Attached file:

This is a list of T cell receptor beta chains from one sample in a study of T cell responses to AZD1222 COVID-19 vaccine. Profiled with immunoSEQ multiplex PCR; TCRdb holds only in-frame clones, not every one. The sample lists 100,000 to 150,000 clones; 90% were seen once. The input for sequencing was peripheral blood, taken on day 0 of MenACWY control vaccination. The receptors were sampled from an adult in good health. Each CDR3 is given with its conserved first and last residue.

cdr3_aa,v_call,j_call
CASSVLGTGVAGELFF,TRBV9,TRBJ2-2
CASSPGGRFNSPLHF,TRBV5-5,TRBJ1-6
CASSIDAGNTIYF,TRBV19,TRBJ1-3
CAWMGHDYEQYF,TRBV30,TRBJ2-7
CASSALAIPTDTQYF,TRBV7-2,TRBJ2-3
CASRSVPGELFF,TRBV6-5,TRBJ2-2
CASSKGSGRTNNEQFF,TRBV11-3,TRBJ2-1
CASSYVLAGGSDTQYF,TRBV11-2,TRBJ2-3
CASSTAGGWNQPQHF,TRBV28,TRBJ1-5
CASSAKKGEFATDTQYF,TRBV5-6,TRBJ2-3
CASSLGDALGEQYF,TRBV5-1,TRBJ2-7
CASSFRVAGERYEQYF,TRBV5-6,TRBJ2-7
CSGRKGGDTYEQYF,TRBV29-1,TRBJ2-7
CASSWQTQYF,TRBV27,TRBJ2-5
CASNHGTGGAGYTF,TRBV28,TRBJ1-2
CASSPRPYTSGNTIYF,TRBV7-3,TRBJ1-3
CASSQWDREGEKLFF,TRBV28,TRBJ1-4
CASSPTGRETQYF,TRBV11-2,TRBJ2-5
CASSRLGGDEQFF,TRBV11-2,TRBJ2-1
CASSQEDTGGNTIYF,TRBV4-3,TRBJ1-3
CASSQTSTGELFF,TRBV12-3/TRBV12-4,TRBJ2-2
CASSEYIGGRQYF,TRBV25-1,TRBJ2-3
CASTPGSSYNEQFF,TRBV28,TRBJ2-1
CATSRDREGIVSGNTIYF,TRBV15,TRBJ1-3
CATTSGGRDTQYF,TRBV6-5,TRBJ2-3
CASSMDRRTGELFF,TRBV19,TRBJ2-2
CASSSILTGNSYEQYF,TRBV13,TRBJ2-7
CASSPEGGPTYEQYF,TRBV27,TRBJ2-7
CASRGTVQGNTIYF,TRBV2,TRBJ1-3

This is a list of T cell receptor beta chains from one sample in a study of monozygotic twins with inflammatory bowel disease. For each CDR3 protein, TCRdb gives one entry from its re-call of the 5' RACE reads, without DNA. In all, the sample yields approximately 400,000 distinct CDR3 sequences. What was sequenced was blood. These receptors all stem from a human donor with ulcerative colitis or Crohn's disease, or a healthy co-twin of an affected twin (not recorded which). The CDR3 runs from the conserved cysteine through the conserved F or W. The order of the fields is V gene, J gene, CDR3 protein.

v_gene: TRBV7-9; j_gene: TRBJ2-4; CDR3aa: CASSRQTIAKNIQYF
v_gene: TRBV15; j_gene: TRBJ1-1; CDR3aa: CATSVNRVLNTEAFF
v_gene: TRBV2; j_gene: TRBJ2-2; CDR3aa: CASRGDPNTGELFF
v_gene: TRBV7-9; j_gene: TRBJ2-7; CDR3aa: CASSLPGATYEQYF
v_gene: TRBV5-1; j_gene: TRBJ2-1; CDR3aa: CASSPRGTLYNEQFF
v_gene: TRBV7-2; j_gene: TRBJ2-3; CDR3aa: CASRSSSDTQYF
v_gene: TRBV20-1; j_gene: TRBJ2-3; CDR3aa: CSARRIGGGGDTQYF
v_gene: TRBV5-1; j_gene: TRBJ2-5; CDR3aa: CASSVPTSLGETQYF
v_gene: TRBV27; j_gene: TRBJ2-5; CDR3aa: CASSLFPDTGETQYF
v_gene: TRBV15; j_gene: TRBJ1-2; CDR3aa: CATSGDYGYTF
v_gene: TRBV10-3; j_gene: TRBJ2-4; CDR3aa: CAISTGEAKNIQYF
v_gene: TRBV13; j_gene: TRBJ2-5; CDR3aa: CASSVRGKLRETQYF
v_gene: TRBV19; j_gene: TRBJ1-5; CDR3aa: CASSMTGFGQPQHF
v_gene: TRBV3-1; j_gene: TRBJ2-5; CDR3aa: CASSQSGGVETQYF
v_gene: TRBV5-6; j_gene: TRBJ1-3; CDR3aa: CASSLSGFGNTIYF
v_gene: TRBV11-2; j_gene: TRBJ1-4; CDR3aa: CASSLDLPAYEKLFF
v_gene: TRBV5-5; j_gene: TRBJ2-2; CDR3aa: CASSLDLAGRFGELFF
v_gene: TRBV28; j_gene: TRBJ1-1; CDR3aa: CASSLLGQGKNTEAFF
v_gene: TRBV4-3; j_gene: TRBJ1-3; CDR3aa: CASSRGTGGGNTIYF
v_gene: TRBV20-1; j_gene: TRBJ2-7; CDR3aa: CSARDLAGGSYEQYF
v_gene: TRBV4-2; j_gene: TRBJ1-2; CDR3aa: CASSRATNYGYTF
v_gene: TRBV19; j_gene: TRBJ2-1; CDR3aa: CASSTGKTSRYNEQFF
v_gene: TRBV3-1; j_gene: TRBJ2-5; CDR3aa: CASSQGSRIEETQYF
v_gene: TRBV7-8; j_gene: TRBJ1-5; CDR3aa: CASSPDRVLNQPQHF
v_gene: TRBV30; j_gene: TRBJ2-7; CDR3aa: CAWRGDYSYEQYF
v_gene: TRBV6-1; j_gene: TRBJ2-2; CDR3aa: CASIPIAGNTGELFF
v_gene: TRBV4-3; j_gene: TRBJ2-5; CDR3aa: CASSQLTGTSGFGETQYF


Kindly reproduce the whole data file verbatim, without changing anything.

This is a list of T cell receptor beta chains from one sample in a study of T cell responses to AZD1222 COVID-19 vaccine. Profiled with immunoSEQ multiplex PCR; TCRdb holds only in-frame clones, not every one. The sample lists 100,000 to 150,000 clones; 90% were seen once. The input for sequencing was peripheral blood, taken on day 0 of MenACWY control vaccination. The receptors were sampled from an adult in good health. Each CDR3 is given with its conserved first and last residue.

cdr3_aa,v_call,j_call
CASSVLGTGVAGELFF,TRBV9,TRBJ2-2
CASSPGGRFNSPLHF,TRBV5-5,TRBJ1-6
CASSIDAGNTIYF,TRBV19,TRBJ1-3
CAWMGHDYEQYF,TRBV30,TRBJ2-7
CASSALAIPTDTQYF,TRBV7-2,TRBJ2-3
CASRSVPGELFF,TRBV6-5,TRBJ2-2
CASSKGSGRTNNEQFF,TRBV11-3,TRBJ2-1
CASSYVLAGGSDTQYF,TRBV11-2,TRBJ2-3
CASSTAGGWNQPQHF,TRBV28,TRBJ1-5
CASSAKKGEFATDTQYF,TRBV5-6,TRBJ2-3
CASSLGDALGEQYF,TRBV5-1,TRBJ2-7
CASSFRVAGERYEQYF,TRBV5-6,TRBJ2-7
CSGRKGGDTYEQYF,TRBV29-1,TRBJ2-7
CASSWQTQYF,TRBV27,TRBJ2-5
CASNHGTGGAGYTF,TRBV28,TRBJ1-2
CASSPRPYTSGNTIYF,TRBV7-3,TRBJ1-3
CASSQWDREGEKLFF,TRBV28,TRBJ1-4
CASSPTGRETQYF,TRBV11-2,TRBJ2-5
CASSRLGGDEQFF,TRBV11-2,TRBJ2-1
CASSQEDTGGNTIYF,TRBV4-3,TRBJ1-3
CASSQTSTGELFF,TRBV12-3/TRBV12-4,TRBJ2-2
CASSEYIGGRQYF,TRBV25-1,TRBJ2-3
CASTPGSSYNEQFF,TRBV28,TRBJ2-1
CATSRDREGIVSGNTIYF,TRBV15,TRBJ1-3
CATTSGGRDTQYF,TRBV6-5,TRBJ2-3
CASSMDRRTGELFF,TRBV19,TRBJ2-2
CASSSILTGNSYEQYF,TRBV13,TRBJ2-7
CASSPEGGPTYEQYF,TRBV27,TRBJ2-7
CASRGTVQGNTIYF,TRBV2,TRBJ1-3

This is a list of T cell receptor beta chains from one sample in a study of monozygotic twins with inflammatory bowel disease. For each CDR3 protein, TCRdb gives one entry from its re-call of the 5' RACE reads, without DNA. In all, the sample yields approximately 400,000 distinct CDR3 sequences. What was sequenced was blood. These receptors all stem from a human donor with ulcerative colitis or Crohn's disease, or a healthy co-twin of an affected twin (not recorded which). The CDR3 runs from the conserved cysteine through the conserved F or W. The order of the fields is V gene, J gene, CDR3 protein.

v_gene: TRBV7-9; j_gene: TRBJ2-4; CDR3aa: CASSRQTIAKNIQYF
v_gene: TRBV15; j_gene: TRBJ1-1; CDR3aa: CATSVNRVLNTEAFF
v_gene: TRBV2; j_gene: TRBJ2-2; CDR3aa: CASRGDPNTGELFF
v_gene: TRBV7-9; j_gene: TRBJ2-7; CDR3aa: CASSLPGATYEQYF
v_gene: TRBV5-1; j_gene: TRBJ2-1; CDR3aa: CASSPRGTLYNEQFF
v_gene: TRBV7-2; j_gene: TRBJ2-3; CDR3aa: CASRSSSDTQYF
v_gene: TRBV20-1; j_gene: TRBJ2-3; CDR3aa: CSARRIGGGGDTQYF
v_gene: TRBV5-1; j_gene: TRBJ2-5; CDR3aa: CASSVPTSLGETQYF
v_gene: TRBV27; j_gene: TRBJ2-5; CDR3aa: CASSLFPDTGETQYF
v_gene: TRBV15; j_gene: TRBJ1-2; CDR3aa: CATSGDYGYTF
v_gene: TRBV10-3; j_gene: TRBJ2-4; CDR3aa: CAISTGEAKNIQYF
v_gene: TRBV13; j_gene: TRBJ2-5; CDR3aa: CASSVRGKLRETQYF
v_gene: TRBV19; j_gene: TRBJ1-5; CDR3aa: CASSMTGFGQPQHF
v_gene: TRBV3-1; j_gene: TRBJ2-5; CDR3aa: CASSQSGGVETQYF
v_gene: TRBV5-6; j_gene: TRBJ1-3; CDR3aa: CASSLSGFGNTIYF
v_gene: TRBV11-2; j_gene: TRBJ1-4; CDR3aa: CASSLDLPAYEKLFF
v_gene: TRBV5-5; j_gene: TRBJ2-2; CDR3aa: CASSLDLAGRFGELFF
v_gene: TRBV28; j_gene: TRBJ1-1; CDR3aa: CASSLLGQGKNTEAFF
v_gene: TRBV4-3; j_gene: TRBJ1-3; CDR3aa: CASSRGTGGGNTIYF
v_gene: TRBV20-1; j_gene: TRBJ2-7; CDR3aa: CSARDLAGGSYEQYF
v_gene: TRBV4-2; j_gene: TRBJ1-2; CDR3aa: CASSRATNYGYTF
v_gene: TRBV19; j_gene: TRBJ2-1; CDR3aa: CASSTGKTSRYNEQFF
v_gene: TRBV3-1; j_gene: TRBJ2-5; CDR3aa: CASSQGSRIEETQYF
v_gene: TRBV7-8; j_gene: TRBJ1-5; CDR3aa: CASSPDRVLNQPQHF
v_gene: TRBV30; j_gene: TRBJ2-7; CDR3aa: CAWRGDYSYEQYF
v_gene: TRBV6-1; j_gene: TRBJ2-2; CDR3aa: CASIPIAGNTGELFF
v_gene: TRBV4-3; j_gene: TRBJ2-5; CDR3aa: CASSQLTGTSGFGETQYF